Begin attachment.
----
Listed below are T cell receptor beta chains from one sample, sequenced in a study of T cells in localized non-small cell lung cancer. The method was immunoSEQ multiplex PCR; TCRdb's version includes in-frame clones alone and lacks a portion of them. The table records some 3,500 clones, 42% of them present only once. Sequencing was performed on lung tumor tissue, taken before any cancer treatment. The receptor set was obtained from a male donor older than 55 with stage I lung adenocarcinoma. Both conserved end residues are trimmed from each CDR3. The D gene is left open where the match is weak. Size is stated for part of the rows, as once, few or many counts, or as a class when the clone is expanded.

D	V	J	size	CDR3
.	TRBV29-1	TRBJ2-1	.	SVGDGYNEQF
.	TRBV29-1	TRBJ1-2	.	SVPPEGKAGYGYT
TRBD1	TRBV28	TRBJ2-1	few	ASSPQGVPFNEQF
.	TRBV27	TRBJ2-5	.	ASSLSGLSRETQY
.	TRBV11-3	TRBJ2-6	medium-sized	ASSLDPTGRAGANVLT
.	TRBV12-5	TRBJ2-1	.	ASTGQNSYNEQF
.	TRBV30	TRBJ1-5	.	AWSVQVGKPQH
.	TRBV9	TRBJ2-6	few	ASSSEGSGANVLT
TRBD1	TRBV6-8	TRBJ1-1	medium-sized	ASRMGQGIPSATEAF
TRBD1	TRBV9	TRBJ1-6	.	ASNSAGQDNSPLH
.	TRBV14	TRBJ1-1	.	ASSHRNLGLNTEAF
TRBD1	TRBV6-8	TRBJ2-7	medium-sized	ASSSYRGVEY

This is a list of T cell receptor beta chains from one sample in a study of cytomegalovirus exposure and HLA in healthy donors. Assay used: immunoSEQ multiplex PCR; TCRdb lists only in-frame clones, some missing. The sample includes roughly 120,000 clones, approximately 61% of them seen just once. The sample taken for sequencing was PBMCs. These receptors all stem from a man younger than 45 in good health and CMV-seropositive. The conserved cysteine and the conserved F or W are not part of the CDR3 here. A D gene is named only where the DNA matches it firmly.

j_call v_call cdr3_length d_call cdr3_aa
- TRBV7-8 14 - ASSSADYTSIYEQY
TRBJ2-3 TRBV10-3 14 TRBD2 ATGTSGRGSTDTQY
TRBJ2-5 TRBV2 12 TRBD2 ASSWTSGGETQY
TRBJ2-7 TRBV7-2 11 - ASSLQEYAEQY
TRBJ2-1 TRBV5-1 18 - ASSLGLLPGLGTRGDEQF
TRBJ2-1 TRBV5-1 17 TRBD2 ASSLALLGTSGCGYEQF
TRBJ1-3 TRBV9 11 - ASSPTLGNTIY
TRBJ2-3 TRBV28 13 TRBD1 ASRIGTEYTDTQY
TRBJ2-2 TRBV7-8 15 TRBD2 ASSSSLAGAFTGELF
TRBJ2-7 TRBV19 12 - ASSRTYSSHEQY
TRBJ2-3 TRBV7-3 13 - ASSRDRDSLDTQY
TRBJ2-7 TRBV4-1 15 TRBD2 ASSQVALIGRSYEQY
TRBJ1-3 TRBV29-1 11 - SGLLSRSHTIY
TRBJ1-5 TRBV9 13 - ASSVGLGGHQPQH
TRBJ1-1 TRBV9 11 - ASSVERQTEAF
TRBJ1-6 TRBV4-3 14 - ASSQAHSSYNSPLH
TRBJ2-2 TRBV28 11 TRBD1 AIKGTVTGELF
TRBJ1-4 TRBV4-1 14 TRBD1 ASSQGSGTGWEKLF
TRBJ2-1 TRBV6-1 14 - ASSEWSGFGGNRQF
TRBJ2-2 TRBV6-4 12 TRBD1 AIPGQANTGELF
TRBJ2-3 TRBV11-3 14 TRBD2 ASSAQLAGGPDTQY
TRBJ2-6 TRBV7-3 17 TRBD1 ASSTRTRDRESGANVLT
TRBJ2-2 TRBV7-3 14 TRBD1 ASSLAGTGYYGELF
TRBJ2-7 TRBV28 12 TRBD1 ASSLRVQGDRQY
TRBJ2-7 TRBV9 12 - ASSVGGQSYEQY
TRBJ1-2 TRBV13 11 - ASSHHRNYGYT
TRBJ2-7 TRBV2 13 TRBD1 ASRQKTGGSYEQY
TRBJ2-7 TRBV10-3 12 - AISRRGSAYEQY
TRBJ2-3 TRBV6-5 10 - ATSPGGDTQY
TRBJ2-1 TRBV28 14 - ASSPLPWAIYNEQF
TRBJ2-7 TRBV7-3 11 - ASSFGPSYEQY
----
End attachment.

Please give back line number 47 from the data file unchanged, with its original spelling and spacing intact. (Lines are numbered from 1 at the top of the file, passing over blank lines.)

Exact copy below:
TRBJ2-7 TRBV7-3 11 - ASSFGPSYEQY